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Which of these games made you hate spikes?

In fairness, you could beat Mega Man if you kept at it, but you had to keep at it. You had to keep trying because you were going to fall on spikes and die literally hundreds of times before this game was over.

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Which of these games was inspired by a popular movie?

Inspired by "The Addams Family," Fester's Quest was a game with hopelessly bad design. Each screen looked like the screen before it, giving you no sense of direction by which to navigate and your weapon was terribly inaccurate. Getting to the end was more luck than skill.

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Do you remember which game's ending is just an illusion that makes you play through a second time?

The infuriatingly hard Ghosts n' Goblins was a game few people beat and those who outran the instant-kill timer and the two-hit deaths that sent you back to the beginning of each level were greeted with the news that the end was an illusion created by Satan and you needed to literally restart the game to win.

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Do you know which of these games made you play as a time-traveling, non-human hero?

Sega's Ecco the Dolphin was anther maddeningly hard game to try to get through and it was 100% on purpose. The game's developer once admitted that he feared his kids being able to blaze through a game in a single weekend, so he made his own game exceptionally difficult to complete.

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You could only get 99,990 points in the arcade version of which of these games?

At first glance, Asteroids does not seem like a hard game. In fact, it seems incredibly easy. Now try to remember beating it. This was one of those mostly endless games from the early days of gaming that just kept going and going. You could do well and rack up high scores, but you could never beat it. Record high scores on Atari, which had no cap, have gone up past 40 million and took players days of nonstop play to achieve.

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Do you know which of these games was also considered one of the biggest video game failures of all time?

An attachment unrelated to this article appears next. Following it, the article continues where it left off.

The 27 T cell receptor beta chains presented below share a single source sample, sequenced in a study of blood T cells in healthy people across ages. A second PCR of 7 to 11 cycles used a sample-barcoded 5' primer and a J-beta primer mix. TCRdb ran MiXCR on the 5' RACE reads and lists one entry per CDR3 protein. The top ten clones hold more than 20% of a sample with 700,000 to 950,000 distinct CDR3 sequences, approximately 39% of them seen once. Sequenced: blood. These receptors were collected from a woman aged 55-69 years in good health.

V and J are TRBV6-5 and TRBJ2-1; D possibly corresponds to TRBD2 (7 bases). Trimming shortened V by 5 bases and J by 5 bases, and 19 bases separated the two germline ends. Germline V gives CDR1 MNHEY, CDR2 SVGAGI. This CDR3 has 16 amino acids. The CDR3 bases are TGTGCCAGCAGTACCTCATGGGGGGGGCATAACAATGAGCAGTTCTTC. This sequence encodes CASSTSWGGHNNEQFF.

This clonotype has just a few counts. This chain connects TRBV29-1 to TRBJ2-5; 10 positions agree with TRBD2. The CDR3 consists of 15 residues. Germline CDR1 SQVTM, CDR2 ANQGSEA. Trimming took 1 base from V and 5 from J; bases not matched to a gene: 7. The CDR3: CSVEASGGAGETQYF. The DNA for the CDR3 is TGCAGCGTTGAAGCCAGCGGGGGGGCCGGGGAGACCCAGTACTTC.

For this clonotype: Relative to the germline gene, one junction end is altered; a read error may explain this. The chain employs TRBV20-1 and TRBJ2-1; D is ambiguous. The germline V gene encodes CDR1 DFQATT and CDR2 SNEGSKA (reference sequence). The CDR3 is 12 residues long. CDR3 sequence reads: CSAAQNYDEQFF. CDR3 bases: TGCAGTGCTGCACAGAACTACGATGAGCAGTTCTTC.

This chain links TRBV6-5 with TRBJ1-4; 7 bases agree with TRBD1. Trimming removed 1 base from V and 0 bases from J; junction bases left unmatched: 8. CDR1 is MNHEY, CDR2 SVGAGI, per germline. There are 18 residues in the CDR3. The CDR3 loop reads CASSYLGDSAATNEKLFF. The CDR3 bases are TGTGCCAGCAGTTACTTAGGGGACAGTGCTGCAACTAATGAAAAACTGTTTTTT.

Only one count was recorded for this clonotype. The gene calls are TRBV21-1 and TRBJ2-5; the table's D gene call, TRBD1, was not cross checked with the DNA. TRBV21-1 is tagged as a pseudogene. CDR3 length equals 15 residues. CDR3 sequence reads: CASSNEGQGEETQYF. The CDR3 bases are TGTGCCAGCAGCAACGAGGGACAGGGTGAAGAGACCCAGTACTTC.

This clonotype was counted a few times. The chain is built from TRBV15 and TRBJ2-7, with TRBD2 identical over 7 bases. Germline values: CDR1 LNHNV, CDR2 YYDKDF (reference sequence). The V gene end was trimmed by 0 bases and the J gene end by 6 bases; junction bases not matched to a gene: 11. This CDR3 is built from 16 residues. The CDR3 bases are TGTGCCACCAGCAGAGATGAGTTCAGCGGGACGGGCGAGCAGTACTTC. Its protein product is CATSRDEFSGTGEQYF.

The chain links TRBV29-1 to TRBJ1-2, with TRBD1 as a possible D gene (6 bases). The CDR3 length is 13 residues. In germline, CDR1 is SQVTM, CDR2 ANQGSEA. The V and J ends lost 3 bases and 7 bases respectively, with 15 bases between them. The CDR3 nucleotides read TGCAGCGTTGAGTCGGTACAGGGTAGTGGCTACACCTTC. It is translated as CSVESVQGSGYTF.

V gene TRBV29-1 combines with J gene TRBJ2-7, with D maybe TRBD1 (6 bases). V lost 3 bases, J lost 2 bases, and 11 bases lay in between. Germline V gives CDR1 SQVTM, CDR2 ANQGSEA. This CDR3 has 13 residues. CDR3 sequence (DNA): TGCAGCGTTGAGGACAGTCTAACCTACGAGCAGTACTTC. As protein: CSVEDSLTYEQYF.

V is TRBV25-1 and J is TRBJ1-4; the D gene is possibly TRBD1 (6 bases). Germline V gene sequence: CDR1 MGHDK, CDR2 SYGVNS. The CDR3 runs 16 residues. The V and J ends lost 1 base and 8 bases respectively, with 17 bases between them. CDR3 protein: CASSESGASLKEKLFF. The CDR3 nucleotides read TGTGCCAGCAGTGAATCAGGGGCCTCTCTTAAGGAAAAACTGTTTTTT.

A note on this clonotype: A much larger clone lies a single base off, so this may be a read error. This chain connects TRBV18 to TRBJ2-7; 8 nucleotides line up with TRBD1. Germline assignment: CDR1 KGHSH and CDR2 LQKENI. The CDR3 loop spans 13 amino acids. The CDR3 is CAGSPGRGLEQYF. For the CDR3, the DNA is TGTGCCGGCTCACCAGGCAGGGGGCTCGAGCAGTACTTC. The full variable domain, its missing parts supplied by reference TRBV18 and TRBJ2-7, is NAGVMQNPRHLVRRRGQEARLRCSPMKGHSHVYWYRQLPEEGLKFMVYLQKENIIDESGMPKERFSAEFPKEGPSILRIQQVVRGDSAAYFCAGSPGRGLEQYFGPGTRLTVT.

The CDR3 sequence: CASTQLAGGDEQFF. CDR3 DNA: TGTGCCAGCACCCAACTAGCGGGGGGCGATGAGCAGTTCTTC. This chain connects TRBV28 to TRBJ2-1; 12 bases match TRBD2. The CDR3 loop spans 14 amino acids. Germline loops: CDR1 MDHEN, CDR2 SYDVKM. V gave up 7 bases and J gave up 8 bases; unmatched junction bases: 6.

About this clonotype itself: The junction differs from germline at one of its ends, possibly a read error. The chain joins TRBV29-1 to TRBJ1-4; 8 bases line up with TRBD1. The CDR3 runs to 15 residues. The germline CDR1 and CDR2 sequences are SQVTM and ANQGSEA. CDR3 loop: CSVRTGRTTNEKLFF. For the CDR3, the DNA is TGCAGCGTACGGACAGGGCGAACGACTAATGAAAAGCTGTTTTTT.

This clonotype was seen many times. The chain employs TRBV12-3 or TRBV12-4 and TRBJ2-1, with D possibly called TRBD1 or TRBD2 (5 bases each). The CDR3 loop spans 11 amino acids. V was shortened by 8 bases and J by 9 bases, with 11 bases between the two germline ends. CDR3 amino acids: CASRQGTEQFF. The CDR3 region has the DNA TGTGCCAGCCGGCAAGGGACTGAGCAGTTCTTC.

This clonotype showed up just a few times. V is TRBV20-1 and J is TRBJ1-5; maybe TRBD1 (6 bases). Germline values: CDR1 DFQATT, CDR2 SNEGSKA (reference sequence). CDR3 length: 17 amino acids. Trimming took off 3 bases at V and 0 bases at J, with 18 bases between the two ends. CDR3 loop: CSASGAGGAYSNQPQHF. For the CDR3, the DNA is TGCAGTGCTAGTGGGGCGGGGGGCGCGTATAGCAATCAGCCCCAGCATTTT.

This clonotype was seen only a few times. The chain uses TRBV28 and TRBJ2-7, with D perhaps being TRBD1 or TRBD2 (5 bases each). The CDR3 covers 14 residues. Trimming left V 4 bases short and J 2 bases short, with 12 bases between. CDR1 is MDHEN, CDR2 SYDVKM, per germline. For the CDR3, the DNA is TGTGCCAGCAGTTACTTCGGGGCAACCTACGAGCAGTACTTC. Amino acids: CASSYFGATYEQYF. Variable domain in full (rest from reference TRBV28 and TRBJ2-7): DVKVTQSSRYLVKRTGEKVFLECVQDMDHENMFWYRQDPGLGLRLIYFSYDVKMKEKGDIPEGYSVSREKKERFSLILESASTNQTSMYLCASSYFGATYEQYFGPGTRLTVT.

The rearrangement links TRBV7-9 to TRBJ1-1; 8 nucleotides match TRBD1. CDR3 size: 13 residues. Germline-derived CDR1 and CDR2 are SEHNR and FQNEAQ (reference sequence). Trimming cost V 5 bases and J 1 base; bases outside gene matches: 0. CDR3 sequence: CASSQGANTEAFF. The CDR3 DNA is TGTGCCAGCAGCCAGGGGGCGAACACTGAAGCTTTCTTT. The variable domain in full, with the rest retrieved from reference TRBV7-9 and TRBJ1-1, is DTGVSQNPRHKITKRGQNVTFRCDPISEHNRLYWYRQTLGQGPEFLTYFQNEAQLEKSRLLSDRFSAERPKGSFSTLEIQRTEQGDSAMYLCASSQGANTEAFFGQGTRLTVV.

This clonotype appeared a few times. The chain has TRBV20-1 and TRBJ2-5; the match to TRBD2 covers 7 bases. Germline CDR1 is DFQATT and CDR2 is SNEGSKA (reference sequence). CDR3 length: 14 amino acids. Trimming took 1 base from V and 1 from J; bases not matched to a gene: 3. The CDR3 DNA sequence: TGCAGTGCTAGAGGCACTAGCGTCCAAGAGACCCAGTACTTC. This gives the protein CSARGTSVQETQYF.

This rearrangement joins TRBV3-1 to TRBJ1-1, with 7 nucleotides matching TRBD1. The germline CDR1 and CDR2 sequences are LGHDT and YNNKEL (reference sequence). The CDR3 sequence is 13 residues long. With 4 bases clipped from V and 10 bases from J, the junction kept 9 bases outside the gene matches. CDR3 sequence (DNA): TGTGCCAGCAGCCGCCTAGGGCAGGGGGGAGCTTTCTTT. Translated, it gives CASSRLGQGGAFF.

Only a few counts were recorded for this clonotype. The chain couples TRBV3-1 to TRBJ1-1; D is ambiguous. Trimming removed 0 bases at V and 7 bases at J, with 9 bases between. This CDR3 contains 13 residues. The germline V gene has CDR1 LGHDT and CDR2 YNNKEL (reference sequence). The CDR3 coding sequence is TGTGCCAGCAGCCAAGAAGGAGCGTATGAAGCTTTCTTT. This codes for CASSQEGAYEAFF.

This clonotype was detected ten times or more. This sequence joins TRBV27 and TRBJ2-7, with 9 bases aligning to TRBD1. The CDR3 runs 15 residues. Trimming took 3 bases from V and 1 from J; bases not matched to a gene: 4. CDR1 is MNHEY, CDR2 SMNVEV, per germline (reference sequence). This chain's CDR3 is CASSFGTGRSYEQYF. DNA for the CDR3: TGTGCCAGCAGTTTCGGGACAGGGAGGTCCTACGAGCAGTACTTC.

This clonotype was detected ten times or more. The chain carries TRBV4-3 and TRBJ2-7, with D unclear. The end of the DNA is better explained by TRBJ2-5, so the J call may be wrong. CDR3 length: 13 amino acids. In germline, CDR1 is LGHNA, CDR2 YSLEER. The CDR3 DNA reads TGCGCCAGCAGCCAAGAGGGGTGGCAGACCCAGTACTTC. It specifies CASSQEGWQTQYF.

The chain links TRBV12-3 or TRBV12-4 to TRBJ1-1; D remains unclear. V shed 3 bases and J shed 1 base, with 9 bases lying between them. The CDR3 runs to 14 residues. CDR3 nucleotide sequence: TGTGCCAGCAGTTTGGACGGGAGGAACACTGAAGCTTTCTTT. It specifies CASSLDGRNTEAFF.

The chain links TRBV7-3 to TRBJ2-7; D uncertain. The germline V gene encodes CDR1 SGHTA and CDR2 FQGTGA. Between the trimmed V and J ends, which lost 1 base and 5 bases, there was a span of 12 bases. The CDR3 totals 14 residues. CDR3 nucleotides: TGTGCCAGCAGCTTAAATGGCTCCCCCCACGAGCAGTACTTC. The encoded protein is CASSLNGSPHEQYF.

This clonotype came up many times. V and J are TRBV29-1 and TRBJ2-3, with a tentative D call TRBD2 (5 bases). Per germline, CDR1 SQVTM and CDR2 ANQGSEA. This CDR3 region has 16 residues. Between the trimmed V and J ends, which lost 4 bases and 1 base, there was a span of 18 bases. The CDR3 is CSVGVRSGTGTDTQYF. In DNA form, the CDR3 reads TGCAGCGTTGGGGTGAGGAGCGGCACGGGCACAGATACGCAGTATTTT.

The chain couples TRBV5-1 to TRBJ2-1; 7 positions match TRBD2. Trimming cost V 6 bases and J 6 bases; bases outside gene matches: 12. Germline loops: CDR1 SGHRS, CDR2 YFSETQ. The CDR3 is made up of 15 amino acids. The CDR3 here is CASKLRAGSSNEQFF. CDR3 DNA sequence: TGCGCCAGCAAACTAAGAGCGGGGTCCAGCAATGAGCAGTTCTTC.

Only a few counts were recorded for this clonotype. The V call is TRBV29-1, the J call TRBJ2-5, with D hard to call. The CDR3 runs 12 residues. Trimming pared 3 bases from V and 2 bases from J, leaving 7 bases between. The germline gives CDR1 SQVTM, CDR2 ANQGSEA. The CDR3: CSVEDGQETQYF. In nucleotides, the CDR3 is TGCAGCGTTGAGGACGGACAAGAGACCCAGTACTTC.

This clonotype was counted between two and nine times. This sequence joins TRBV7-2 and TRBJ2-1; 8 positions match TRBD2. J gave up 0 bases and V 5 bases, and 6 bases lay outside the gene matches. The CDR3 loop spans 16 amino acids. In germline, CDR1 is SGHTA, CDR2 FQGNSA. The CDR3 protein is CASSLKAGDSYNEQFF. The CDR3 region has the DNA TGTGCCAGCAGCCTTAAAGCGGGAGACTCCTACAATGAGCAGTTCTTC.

What was even going on in the Atari E.T. game? It's hard to know if this game was actually hard or just so poorly designed that no one could figure out how to pay it. The idea was to help E.T. call home and avoid FBI agents, but the gameplay was baffling and seemed to make no sense to casual gamers resulting in one of the biggest gaming disasters ever.

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This game was a sort of "Crocodile Dundee" knock off. What was it?

The Adventures of Bayou Billy was multi-level hard. The fights were hard, the shooting was hard, the driving was hard. You had no real break from the chaos. On the driving levels, if you went too slow the timer would run out, but if you went to fast you could one-hit kill yourself just by hitting a post.

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In which of these games did getting hit make your attacks weaker each time?

Blaster Master for the NES could be a ton of fun and featured great weapon upgrades and cool, over-the-top bosses. But it was a slog. The tank you drove would slide when you stopped, causing you to glide off cliffs constantly and worse, you had to leave the tank sometimes and become horribly weak and almost incapable of fighting back since you could only shoot in one direction.

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Word is this game was so hard because of the game-rental business. Do you know it?

Battletoads is absolutely legendary for how hard it was. If you weren't killing your buddy in two-player mode, you were crashing and burning on that speeder bike thing again and again and again. There's speculation that, because renting games from stores like Blockbuster was becoming big business, the game was made harder on purpose so players would have to keep paying to rent it.

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Which of these games was based on a popular '80s action movie?

Top Gun was a game that made many a player quit in frustration. If you managed to even land without crashing on the first level you still had things to put up with like trying to refuel your plane before it crashed and make no mistake, no one ever did this on the first try.

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If you get to the end of this game President Bush congratulates you. Do you know it?